Toshiba Viamo used to treat injured and ill gorillas in Africa
TUSTIN, Calif., July 8, 2013 – To help save the lives of injured and ill mountain and Grauer’s gorillas and to sustain their populations in Rwanda, Uganda and the Democratic Republic of Congo, Gorilla Doctors is using the Viamo ultrasound system, donated by Toshiba America Medical Systems, Inc. The system is the first in the project’s 26 years to be used on gorillas in the wild, greatly improving the quality of veterinary care.
“The portability, battery operation, excellent image capability and ease of use of the Viamo allow our team to image in the field, which requires many hours of trekking up steep terrain and limited examination times,” said Dawn Zimmerman, DVM, MS, regional veterinary manager, Gorilla Doctors. “Using the Viamo, we are able to improve the speed of diagnoses and treatment, helping save wild gorillas from extinction.”
Gorilla Doctors uses the Viamo to evaluate viability (blood supply) of limbs after ensnarement and to conduct cardiac profiles and general abdominal scans, as well as for reproductive assessment. The Viamo is the industry’s only no-compromise laptop ultrasound system with advanced imaging capabilities. It can be used in either laptop or tablet mode with the performance of Toshiba’s larger cart-based systems.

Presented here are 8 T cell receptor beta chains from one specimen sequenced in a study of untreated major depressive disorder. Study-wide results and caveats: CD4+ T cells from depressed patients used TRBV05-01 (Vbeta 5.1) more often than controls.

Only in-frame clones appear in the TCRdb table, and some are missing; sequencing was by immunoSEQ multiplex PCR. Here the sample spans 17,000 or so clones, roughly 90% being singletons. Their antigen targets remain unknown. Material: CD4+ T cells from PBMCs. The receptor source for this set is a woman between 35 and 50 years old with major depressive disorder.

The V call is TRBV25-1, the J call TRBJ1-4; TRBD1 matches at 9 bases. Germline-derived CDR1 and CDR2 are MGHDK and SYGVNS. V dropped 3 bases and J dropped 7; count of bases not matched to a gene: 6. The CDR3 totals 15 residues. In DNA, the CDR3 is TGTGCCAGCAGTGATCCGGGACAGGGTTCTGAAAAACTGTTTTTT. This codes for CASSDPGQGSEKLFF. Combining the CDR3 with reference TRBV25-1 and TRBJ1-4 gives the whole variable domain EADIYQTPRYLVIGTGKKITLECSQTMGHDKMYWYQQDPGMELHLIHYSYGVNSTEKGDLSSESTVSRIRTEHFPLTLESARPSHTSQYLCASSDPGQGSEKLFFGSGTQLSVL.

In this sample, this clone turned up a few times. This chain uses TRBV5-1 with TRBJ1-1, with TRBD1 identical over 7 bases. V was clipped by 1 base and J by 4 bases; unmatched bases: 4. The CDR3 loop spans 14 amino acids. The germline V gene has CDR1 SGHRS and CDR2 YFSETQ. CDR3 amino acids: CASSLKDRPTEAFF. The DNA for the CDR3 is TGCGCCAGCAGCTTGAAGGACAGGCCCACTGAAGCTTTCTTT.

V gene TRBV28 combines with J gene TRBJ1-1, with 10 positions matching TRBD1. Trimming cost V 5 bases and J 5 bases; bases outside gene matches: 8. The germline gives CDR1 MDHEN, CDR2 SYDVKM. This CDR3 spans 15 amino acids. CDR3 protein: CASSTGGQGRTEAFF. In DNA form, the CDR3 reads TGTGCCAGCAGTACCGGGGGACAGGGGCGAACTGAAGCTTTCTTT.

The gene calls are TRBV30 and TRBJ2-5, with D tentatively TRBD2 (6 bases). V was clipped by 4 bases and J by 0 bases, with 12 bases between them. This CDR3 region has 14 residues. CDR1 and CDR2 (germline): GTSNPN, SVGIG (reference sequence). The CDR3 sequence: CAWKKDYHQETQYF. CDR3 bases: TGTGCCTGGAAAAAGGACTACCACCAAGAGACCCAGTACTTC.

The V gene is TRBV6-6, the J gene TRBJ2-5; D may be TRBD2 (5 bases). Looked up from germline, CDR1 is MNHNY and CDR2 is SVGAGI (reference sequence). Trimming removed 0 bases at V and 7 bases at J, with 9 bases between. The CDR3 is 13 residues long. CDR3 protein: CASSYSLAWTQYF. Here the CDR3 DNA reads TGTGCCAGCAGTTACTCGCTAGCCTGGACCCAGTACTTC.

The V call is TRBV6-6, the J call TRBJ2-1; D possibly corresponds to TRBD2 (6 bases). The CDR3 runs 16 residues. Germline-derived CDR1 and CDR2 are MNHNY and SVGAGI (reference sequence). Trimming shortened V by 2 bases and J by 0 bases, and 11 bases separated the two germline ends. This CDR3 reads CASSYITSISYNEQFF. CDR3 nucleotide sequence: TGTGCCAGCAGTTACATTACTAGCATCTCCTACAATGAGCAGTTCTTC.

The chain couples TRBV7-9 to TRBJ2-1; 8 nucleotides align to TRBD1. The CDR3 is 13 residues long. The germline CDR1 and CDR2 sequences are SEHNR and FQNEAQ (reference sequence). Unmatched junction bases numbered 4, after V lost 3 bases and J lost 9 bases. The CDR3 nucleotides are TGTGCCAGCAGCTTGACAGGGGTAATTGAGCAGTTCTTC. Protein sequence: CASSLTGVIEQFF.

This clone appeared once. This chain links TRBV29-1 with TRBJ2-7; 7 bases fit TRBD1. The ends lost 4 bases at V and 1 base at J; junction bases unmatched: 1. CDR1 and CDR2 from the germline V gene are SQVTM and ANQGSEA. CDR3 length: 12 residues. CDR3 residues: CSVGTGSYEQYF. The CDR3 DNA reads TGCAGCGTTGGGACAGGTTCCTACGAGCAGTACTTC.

“Toshiba’s ultrasound systems are designed to meet a diverse set of clinical needs, and partnering with Gorilla Doctors has proven diagnostic success in the most rural and challenging of situations,” said Tomohiro Hasegawa, director, Ultrasound Business Unit, Toshiba.
About Gorilla Doctors
Founded in 1986 at the request of the late gorilla researcher Dian Fossey, the Gorilla Doctors’ veterinary team is dedicated to saving the lives of Central Africa’s endangered mountain and Grauer’s gorillas through health care. Powered by the nonprofit Mountain Gorilla Veterinary Project, Inc. and the UC Davis Wildlife Health Center, Gorilla Doctors treats wild human-habituated gorillas suffering from life-threatening injury and illness, aids in the rescue and treatment of orphaned gorillas, conducts gorilla disease research, and facilitates preventive health care for the people who work in the national parks and come into close contact with the gorillas. For more information, go to www.gorilladoctors.org.